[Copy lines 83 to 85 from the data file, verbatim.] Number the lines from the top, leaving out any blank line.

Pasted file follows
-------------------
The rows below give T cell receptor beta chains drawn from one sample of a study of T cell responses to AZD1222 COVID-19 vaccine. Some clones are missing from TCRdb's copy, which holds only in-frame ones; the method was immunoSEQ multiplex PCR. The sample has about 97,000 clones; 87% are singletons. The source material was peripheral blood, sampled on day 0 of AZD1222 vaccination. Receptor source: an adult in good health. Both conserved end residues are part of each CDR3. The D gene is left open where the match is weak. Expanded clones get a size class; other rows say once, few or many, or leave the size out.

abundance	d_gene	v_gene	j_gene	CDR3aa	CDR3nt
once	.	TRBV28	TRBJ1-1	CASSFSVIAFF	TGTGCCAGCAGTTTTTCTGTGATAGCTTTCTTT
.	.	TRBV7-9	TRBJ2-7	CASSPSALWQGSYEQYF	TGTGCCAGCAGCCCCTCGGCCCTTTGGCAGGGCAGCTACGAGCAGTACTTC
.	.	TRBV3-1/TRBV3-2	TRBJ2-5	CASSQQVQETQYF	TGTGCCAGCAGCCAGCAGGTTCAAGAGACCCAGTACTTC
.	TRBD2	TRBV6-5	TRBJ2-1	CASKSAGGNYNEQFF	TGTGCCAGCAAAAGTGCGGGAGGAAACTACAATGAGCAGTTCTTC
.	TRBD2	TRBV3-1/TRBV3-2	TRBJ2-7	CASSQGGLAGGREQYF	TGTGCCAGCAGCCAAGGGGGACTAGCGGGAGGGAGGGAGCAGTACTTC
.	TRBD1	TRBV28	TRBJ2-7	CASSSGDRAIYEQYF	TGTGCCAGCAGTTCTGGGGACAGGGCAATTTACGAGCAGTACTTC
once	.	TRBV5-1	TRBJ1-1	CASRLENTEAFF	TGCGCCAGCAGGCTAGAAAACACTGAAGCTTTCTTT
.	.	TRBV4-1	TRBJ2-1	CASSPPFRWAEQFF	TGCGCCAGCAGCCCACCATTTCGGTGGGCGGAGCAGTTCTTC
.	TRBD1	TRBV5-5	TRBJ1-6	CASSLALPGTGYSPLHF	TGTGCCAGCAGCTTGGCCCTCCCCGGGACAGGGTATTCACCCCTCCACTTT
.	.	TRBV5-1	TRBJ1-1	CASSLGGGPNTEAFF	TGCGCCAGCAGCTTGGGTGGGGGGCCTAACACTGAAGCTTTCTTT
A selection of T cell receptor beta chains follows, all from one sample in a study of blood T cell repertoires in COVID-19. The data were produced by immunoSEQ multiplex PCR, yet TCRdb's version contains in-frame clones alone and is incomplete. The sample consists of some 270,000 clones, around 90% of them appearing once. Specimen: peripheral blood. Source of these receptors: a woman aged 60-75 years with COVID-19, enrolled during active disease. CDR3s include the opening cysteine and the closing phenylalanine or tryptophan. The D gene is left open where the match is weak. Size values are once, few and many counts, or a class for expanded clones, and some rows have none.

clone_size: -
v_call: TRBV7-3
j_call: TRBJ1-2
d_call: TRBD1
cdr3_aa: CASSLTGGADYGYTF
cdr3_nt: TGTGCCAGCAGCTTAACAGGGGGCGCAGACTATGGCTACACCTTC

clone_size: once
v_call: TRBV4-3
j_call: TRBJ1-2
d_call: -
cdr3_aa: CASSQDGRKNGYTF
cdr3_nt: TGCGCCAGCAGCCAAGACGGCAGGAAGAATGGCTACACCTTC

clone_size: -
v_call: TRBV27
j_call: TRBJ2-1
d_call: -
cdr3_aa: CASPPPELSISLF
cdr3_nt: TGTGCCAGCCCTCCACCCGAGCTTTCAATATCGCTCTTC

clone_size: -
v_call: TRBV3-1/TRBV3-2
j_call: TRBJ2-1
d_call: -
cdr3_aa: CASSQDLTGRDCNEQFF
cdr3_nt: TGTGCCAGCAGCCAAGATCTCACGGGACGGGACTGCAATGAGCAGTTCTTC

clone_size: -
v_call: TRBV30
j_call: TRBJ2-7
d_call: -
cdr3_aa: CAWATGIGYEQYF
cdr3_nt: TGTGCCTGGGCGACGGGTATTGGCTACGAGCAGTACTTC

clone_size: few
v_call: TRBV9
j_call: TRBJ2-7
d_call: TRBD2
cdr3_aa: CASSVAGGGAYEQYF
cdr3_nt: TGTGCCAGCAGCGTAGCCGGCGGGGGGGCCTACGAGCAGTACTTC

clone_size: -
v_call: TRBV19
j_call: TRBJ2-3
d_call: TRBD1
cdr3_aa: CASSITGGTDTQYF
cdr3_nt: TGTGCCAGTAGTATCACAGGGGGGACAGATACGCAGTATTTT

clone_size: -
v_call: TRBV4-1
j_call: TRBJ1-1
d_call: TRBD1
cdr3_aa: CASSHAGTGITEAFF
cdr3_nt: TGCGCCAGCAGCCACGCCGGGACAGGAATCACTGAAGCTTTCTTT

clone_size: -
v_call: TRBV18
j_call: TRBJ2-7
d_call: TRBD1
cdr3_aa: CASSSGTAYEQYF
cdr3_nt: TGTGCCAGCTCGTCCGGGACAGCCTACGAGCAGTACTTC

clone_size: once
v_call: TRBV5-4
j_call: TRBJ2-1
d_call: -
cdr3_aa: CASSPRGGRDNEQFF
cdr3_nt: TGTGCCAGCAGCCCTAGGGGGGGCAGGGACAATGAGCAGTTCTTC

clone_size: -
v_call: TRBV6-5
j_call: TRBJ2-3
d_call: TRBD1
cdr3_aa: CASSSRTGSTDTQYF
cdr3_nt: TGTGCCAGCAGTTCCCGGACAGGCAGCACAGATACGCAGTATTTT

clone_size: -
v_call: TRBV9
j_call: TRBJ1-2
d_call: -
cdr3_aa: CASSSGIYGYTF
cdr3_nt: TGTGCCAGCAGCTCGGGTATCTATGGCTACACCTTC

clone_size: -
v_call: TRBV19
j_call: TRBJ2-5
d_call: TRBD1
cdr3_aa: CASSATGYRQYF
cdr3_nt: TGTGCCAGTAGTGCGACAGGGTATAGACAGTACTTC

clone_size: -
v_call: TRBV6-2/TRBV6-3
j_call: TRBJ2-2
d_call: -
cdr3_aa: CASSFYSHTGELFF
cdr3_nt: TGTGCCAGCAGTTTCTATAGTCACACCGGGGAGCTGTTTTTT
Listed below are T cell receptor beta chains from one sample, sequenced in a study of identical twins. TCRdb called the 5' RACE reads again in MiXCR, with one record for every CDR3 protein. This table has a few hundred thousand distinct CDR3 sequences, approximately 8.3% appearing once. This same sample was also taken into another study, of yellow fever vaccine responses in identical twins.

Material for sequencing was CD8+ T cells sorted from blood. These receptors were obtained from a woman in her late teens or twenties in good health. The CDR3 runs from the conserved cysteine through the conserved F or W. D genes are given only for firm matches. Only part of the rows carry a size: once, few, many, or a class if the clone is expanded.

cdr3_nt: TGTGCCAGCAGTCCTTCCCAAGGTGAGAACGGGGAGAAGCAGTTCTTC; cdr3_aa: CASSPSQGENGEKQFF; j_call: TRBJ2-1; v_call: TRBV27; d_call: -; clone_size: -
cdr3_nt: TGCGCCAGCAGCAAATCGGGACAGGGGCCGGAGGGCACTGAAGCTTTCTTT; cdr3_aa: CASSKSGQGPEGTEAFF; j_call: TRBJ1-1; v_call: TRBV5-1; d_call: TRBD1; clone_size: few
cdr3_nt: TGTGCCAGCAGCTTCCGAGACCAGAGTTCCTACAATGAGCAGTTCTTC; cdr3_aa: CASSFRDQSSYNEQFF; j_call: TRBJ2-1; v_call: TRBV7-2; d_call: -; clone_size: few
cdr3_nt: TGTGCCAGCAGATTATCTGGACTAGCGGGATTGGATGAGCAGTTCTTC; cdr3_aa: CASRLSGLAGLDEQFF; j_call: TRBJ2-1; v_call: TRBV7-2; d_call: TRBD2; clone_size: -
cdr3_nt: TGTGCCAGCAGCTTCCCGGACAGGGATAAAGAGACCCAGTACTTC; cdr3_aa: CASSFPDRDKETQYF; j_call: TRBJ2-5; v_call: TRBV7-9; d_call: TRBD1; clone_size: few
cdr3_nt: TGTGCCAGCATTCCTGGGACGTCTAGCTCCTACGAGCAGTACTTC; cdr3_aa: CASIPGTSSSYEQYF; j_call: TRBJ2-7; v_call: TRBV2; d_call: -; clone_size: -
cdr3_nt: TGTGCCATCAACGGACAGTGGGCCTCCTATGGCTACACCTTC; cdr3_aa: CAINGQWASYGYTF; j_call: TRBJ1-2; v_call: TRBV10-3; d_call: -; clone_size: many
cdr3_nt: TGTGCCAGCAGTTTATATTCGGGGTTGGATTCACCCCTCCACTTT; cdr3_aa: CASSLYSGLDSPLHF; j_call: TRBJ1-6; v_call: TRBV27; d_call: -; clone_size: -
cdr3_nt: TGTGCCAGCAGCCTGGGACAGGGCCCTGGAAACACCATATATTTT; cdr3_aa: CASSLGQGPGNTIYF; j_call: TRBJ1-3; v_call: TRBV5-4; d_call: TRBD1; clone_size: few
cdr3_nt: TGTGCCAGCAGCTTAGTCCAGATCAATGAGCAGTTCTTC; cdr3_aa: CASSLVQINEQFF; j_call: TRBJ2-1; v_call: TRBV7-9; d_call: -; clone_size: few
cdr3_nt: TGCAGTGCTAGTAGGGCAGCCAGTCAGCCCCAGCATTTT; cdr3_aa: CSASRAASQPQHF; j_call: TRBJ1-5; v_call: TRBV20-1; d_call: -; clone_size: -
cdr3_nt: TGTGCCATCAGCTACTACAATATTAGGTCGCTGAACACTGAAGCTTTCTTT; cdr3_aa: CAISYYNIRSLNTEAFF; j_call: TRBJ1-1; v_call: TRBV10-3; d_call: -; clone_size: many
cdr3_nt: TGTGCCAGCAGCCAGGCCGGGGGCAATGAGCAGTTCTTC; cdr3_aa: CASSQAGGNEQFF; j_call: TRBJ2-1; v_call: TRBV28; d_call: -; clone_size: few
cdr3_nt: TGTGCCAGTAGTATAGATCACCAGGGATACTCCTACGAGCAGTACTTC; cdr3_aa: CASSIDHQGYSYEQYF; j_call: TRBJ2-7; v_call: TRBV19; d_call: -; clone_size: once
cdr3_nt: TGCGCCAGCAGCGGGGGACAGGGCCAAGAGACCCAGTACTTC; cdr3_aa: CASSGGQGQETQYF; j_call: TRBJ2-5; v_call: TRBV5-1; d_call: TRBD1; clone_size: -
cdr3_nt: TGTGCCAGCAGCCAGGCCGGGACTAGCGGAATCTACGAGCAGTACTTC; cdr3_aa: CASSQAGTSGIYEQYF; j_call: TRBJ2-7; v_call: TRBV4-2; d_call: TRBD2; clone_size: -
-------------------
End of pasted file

d_call: -
cdr3_aa: CASSSGIYGYTF
cdr3_nt: TGTGCCAGCAGCTCGGGTATCTATGGCTACACCTTC